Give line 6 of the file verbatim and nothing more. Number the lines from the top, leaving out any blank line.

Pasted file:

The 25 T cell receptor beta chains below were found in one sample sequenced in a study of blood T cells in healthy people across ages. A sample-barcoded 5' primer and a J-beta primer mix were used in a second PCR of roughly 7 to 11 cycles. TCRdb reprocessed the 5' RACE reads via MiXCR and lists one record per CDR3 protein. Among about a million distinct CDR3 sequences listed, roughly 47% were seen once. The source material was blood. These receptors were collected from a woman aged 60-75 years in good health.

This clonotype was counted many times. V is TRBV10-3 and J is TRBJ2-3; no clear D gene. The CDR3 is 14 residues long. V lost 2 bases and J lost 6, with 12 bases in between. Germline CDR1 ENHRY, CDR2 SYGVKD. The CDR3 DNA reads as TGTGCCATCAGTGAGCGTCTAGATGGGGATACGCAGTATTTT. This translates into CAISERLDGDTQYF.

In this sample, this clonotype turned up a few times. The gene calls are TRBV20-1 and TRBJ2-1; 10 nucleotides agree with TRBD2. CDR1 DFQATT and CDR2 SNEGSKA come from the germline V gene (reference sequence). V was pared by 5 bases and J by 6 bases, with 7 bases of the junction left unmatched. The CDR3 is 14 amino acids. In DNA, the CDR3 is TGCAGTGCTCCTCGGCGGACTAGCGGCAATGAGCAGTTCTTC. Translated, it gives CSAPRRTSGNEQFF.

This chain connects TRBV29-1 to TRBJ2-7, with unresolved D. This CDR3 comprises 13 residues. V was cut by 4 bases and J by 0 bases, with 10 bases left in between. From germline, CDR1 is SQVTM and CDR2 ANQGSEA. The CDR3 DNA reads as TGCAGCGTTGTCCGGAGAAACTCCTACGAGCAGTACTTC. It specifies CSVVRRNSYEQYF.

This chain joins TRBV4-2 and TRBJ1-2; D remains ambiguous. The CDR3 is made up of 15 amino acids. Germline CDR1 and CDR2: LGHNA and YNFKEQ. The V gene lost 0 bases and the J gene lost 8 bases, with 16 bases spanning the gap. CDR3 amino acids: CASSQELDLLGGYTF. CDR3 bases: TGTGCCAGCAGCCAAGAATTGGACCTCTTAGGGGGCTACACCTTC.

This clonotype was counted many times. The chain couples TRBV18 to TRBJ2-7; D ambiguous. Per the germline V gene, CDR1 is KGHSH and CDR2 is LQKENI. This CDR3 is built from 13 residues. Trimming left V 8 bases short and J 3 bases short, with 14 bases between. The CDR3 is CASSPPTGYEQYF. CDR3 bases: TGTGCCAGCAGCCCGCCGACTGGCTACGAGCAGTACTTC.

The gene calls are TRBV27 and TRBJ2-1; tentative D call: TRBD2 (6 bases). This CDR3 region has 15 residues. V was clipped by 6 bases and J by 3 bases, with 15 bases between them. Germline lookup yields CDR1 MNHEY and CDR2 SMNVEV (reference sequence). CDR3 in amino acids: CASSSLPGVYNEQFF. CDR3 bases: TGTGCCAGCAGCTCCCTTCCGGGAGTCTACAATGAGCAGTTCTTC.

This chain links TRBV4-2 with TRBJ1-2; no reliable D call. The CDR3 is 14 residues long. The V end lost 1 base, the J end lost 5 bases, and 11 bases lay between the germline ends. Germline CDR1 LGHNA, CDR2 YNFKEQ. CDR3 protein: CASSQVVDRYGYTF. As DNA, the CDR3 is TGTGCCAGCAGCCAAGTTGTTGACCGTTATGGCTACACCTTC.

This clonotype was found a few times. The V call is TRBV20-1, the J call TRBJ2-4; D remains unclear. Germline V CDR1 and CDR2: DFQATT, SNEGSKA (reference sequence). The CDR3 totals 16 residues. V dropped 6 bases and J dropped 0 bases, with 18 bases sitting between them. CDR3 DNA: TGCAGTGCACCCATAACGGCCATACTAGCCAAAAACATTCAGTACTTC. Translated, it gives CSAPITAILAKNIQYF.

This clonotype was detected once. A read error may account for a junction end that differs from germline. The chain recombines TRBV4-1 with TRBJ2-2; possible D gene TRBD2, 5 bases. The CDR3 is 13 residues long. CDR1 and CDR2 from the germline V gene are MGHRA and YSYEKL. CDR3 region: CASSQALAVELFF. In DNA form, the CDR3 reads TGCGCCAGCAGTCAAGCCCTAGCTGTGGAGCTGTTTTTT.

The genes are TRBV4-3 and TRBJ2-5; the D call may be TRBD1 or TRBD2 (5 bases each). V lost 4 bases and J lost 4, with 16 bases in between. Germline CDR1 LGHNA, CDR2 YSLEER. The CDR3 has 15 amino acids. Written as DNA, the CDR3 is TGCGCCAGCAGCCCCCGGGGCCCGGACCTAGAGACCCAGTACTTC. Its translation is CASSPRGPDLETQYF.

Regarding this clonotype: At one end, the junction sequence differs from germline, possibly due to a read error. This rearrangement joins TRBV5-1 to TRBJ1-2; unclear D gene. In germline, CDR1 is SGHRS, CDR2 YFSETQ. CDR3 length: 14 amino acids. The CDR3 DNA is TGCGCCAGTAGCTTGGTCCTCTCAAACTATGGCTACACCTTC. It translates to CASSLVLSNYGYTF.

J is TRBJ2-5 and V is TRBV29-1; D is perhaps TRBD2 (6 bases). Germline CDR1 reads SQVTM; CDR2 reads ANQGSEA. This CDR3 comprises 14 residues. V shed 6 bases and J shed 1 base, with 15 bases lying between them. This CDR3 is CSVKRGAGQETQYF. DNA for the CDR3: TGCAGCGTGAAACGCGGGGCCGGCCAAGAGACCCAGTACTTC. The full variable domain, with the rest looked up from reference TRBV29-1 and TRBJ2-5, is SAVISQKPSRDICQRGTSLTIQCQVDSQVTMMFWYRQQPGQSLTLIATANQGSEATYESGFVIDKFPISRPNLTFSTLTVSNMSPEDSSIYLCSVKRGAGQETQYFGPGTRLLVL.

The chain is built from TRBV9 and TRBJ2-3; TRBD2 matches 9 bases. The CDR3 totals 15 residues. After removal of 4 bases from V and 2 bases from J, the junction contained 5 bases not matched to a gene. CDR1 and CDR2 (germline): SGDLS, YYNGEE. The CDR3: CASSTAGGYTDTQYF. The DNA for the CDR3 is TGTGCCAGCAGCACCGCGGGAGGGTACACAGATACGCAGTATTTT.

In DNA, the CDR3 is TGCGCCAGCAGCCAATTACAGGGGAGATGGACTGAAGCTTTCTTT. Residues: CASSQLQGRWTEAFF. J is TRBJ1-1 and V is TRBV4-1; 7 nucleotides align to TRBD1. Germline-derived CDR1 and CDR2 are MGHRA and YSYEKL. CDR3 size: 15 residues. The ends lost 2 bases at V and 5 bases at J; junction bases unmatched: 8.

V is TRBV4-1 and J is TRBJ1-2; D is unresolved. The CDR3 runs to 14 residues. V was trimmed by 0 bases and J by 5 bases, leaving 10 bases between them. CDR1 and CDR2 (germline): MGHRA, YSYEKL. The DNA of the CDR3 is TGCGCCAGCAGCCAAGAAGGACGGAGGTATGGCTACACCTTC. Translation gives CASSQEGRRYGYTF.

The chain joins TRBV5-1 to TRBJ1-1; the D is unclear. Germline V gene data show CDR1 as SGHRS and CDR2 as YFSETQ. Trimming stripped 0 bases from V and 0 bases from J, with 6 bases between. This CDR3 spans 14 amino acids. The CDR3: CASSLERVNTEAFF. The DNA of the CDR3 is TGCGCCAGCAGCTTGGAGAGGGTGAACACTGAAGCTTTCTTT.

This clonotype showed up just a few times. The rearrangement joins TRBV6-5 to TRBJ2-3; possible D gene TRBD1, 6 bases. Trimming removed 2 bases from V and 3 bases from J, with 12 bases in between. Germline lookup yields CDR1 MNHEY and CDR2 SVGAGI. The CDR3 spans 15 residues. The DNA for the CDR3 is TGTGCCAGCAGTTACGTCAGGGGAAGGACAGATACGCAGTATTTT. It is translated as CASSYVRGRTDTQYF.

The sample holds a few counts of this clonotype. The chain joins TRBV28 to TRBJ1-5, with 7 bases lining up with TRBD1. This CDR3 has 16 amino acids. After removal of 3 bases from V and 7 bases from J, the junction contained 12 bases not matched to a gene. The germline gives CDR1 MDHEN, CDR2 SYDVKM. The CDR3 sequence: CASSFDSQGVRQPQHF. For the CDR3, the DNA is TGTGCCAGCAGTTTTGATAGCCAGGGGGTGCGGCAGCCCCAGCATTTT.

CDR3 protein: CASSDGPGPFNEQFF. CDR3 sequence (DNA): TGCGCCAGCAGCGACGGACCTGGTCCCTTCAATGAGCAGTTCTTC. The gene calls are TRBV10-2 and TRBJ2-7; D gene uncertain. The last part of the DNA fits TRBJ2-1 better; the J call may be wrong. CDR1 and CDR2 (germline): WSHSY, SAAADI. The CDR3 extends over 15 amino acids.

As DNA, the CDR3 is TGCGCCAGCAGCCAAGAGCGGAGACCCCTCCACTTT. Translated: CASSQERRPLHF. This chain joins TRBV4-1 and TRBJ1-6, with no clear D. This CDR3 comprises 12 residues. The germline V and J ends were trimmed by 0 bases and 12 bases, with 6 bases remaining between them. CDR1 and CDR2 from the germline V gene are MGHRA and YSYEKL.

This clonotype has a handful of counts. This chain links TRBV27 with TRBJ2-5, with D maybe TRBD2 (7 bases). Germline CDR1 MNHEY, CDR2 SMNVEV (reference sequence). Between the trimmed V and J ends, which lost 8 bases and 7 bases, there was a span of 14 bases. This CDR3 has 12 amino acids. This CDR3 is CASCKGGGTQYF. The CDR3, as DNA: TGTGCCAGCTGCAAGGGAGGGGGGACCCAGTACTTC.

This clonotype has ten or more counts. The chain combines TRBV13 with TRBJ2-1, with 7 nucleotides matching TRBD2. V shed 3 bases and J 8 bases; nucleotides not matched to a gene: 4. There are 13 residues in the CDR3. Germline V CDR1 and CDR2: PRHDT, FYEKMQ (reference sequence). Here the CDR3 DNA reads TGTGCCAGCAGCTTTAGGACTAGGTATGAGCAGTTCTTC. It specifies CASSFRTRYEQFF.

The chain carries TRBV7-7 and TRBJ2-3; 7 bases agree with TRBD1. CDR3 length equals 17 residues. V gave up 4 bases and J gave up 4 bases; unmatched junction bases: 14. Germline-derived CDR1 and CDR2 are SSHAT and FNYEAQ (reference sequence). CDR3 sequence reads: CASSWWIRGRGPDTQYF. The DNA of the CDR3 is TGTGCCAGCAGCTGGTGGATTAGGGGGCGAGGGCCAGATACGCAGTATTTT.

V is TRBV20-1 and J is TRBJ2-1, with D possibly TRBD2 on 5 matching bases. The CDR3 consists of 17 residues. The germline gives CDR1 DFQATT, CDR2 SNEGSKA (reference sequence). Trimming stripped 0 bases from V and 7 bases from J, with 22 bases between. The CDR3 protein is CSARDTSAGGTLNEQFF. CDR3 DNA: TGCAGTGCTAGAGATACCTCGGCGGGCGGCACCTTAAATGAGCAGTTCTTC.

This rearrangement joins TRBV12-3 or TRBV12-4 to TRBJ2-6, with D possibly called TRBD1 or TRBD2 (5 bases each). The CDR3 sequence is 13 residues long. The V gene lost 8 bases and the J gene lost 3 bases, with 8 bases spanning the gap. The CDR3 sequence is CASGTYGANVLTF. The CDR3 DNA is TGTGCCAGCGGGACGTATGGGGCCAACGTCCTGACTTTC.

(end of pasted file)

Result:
This clonotype was counted many times. The chain couples TRBV18 to TRBJ2-7; D ambiguous. Per the germline V gene, CDR1 is KGHSH and CDR2 is LQKENI. This CDR3 is built from 13 residues. Trimming left V 8 bases short and J 3 bases short, with 14 bases between. The CDR3 is CASSPPTGYEQYF. CDR3 bases: TGTGCCAGCAGCCCGCCGACTGGCTACGAGCAGTACTTC.